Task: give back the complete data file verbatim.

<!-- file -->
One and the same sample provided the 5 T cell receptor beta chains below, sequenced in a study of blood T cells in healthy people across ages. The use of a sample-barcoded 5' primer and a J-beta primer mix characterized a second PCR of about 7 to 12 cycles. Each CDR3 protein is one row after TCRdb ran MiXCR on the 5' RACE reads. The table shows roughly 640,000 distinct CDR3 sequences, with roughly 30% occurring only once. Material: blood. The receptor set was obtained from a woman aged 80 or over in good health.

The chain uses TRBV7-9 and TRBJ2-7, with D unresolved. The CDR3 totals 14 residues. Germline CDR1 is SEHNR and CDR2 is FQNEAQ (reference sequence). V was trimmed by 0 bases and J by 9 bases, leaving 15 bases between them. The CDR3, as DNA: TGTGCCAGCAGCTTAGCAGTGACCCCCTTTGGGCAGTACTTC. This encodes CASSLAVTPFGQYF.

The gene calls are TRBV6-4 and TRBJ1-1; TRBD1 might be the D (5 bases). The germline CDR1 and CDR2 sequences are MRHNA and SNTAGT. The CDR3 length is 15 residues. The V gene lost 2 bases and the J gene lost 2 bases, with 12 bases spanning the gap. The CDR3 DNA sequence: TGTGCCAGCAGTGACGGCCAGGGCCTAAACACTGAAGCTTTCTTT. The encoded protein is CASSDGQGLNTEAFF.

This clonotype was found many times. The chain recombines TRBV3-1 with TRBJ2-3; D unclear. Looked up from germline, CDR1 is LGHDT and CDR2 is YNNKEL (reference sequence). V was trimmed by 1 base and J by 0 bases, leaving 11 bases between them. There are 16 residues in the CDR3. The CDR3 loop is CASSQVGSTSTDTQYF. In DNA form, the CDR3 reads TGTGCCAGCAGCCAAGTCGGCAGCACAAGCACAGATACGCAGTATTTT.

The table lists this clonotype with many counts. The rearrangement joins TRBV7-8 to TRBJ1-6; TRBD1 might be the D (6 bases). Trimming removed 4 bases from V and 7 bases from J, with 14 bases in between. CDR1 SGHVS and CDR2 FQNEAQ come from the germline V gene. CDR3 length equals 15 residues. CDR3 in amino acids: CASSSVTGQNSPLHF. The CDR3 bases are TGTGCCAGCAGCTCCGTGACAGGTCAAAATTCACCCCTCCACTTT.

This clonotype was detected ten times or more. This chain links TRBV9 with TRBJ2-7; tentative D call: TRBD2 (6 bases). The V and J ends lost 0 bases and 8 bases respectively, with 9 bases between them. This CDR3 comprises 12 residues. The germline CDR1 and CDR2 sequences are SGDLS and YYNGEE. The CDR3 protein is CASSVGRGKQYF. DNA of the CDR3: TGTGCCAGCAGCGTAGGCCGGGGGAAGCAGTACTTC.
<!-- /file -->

One and the same sample provided the 5 T cell receptor beta chains below, sequenced in a study of blood T cells in healthy people across ages. The use of a sample-barcoded 5' primer and a J-beta primer mix characterized a second PCR of about 7 to 12 cycles. Each CDR3 protein is one row after TCRdb ran MiXCR on the 5' RACE reads. The table shows roughly 640,000 distinct CDR3 sequences, with roughly 30% occurring only once. Material: blood. The receptor set was obtained from a woman aged 80 or over in good health.

The chain uses TRBV7-9 and TRBJ2-7, with D unresolved. The CDR3 totals 14 residues. Germline CDR1 is SEHNR and CDR2 is FQNEAQ (reference sequence). V was trimmed by 0 bases and J by 9 bases, leaving 15 bases between them. The CDR3, as DNA: TGTGCCAGCAGCTTAGCAGTGACCCCCTTTGGGCAGTACTTC. This encodes CASSLAVTPFGQYF.

The gene calls are TRBV6-4 and TRBJ1-1; TRBD1 might be the D (5 bases). The germline CDR1 and CDR2 sequences are MRHNA and SNTAGT. The CDR3 length is 15 residues. The V gene lost 2 bases and the J gene lost 2 bases, with 12 bases spanning the gap. The CDR3 DNA sequence: TGTGCCAGCAGTGACGGCCAGGGCCTAAACACTGAAGCTTTCTTT. The encoded protein is CASSDGQGLNTEAFF.

This clonotype was found many times. The chain recombines TRBV3-1 with TRBJ2-3; D unclear. Looked up from germline, CDR1 is LGHDT and CDR2 is YNNKEL (reference sequence). V was trimmed by 1 base and J by 0 bases, leaving 11 bases between them. There are 16 residues in the CDR3. The CDR3 loop is CASSQVGSTSTDTQYF. In DNA form, the CDR3 reads TGTGCCAGCAGCCAAGTCGGCAGCACAAGCACAGATACGCAGTATTTT.

The table lists this clonotype with many counts. The rearrangement joins TRBV7-8 to TRBJ1-6; TRBD1 might be the D (6 bases). Trimming removed 4 bases from V and 7 bases from J, with 14 bases in between. CDR1 SGHVS and CDR2 FQNEAQ come from the germline V gene. CDR3 length equals 15 residues. CDR3 in amino acids: CASSSVTGQNSPLHF. The CDR3 bases are TGTGCCAGCAGCTCCGTGACAGGTCAAAATTCACCCCTCCACTTT.

This clonotype was detected ten times or more. This chain links TRBV9 with TRBJ2-7; tentative D call: TRBD2 (6 bases). The V and J ends lost 0 bases and 8 bases respectively, with 9 bases between them. This CDR3 comprises 12 residues. The germline CDR1 and CDR2 sequences are SGDLS and YYNGEE. The CDR3 protein is CASSVGRGKQYF. DNA of the CDR3: TGTGCCAGCAGCGTAGGCCGGGGGAAGCAGTACTTC.